DISCLAIMER: The QXCI system is to be used as a Biofeedback Multimedia System. It is designed for stress detection and stress reduction. The device does not diagnose anyone. Only a Licensed Practitioner can diagnose a patient. This system is callibrated to measure the fine and subtle electrical and subspace reactions to a group of biological and medical substances. The sensitivity is set so fine as to pick up the earliest sign of disease and distress. Thus the results might (may) be below the client recognition. The readings should be evaluated by trained staff.
No claims are made of the system or results.

Franz Anton MesmerTranslated into English, this disclaimer says that the machine does nothing, it does it using forces and energies unknown to science, it does it so well that it might detect things which are not there, and you need to pay someone to tell you what it is doing. Even though the thing doesn't diagnose anything, it is a reasonable assumption that the operator can use the output from the machine to recommend future courses of action, probably involving some medication (sold by the operator) or more sessions with the magic machine (with a fee each time). It is quackery of the kind that Benjamin Franklin and Antoine Lavoisier found when they looked at the magnetic treatments of Franz Mesmer back in the 18th century, where you have a magic device that detects the subtle forces within a person, forces so subtle that they continue to exist even if the machine is turned off without the operator's knowledge, but which only seem to be able to cure people who truly believe in the effect. It is a snake oil still, dressed up with an operator in a white coat and attached to a computer to make it look real and legitimate

There are two classes of victims of this fraud. The first is the group of people who buy the machines. Some of these people will buy with the clear intent of perpetuating a fraud, but the majority probably buy with the expectation that they are getting something with therapeutic value that they can use to help people. They may eventually have doubts, but there is a thing called cognitive dissonance which causes us all to rationalise bad actions and decisions and these people may come to believe the myth because to do otherwise would be emotionally painful. The second group of victims consists of the patients who pay for the useless readings from these machines and the useless treatments that are suggested. Most of these patients will only lose money, but some may be diverted from real medical treatment for real conditions, and some may be frightened and distressed by being told of diseases which are "below the client recognition", a quackery term for "things you don't have to worry about".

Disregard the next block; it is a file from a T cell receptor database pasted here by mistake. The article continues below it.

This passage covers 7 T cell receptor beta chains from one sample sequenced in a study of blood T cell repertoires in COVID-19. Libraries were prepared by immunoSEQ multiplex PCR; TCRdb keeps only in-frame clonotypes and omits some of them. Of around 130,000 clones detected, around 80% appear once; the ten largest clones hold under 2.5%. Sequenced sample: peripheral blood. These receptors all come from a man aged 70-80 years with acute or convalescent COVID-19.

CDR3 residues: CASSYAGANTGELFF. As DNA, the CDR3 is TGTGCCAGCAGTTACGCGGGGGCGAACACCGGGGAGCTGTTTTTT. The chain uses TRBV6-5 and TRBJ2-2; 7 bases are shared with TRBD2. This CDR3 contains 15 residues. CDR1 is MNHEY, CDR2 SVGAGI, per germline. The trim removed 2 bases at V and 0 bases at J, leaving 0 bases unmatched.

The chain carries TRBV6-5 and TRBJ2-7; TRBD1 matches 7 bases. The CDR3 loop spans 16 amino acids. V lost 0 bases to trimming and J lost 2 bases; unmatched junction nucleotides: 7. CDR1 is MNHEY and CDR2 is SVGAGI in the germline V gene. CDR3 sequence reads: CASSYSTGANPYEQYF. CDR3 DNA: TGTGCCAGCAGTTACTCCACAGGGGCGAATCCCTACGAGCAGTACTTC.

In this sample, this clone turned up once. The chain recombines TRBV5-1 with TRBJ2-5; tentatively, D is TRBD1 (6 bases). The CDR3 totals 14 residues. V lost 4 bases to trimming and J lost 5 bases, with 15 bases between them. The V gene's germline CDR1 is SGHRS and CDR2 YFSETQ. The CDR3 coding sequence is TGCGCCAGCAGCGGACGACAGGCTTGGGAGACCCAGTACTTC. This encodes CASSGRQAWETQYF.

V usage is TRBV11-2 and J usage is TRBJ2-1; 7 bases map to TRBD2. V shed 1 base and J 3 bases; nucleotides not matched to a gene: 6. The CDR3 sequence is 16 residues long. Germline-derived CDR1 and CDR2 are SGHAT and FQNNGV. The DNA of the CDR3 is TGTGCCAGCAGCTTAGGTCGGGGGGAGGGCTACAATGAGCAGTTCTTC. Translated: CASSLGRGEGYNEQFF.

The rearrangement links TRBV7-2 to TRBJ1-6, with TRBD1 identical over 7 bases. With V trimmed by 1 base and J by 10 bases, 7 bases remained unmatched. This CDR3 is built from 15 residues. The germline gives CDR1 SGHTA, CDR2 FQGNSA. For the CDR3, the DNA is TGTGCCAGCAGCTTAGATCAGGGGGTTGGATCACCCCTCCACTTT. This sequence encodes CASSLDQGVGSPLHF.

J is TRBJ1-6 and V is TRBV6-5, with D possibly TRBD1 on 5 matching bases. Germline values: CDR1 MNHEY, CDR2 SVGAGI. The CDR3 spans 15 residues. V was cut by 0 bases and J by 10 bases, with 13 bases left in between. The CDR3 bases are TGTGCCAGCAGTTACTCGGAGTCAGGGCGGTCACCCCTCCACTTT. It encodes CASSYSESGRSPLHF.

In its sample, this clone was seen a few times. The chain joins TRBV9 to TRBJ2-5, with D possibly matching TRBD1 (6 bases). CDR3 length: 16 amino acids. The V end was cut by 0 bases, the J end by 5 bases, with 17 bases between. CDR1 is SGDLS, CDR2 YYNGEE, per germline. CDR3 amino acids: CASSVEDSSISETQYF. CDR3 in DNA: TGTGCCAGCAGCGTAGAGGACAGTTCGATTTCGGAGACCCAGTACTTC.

The real victim of frauds like this is common sense. When nonsense is legitimised by dressing it up in the clothes of science, the value and meaning of science and knowledge is diminished. These people don't just steal money. They steal our faith in knowing how the universe works.

You can read some more information about "Dr" Nelson and the QXCI machine here.

Someone was very unhappy about my comments about the QXCI fraud, quite understandably as they admit to being an active participant in the scam. Of course, the complainer has no credibility as the message came through an anonymous mail service (one which hides the IP address of the sender). It is ironic that this person claims some sort of moral superiority but does not have the honesty to speak without wearing a mask.

From: "Sara" <>
Subject: Piece of SHIT!
Date: Thu, 29 Aug 2002 22:25:45 -0500

YOU ARE SUCH A PIECE OF SHIT! I can't believe you would use this webpage to exploit a legal company who has obviously nothing to do with what you posted here. I have no idea what you are talking about as I visited the site you speak of and even searched the search engines and it seems like you are absolutely disillusioned. The only thing you prove are your own malicious lies!!!!!!! As an MD, QXCI Practitioner, and moral human being I found this disgusting display of pathetic self-righteousness (your webpage) sickening. You must be a 'Quackwatch' wanna-be. What a loser you are! If you think this is the end of what I have entered your life for, think again. YOU WILL NOT GET AWAY WITH YOUR BULLSHIT!

Date: Thu, 25 Dec 2003 14:13:44 -0800
From: Beth Tate
Subject: you fail here by referring Quack Watch

Please do more homework with regard to the QXCI machine. Using Quackwatch as your source is pathetic.

I am not a "believer" of the QXCI, on the face of it I must say it sounds surfing the net trying to find legit critques...your site does nothing more than add to the bullshit.

Beth Tate

I did not use Quackwatch as my source. I simply noted that someone else had something to say about this fraud. I knew it was a scam as soon as I saw it and I only found out that Quackwatch mentioned it afterwards. All that is required to evaluate this machine is to look around you and observe a universe with rules.

If you are looking for "legit critiques" and expect to find scientific evidence for this thing doing anything except move money between wallets then you will be disappointed.

But Beth was not happy:

From: "B. Tate"
Subject: QXCI.html
Date: Sat, 27 Nov 2004 08:13:31 -0800


Not being a believer of the machine, I found the google search I did today brought up my name connected to some fairly unpleasant emails by other folks.

Can you please take off my name as it associates me with this product? Please see last emails.


Your original email made it quite clear that you are not associated with the QXCI scam. It did, however, accuse me of parroting Quackwatch and spreading bullshit. These are reasons enough for reproducing it here. It stays.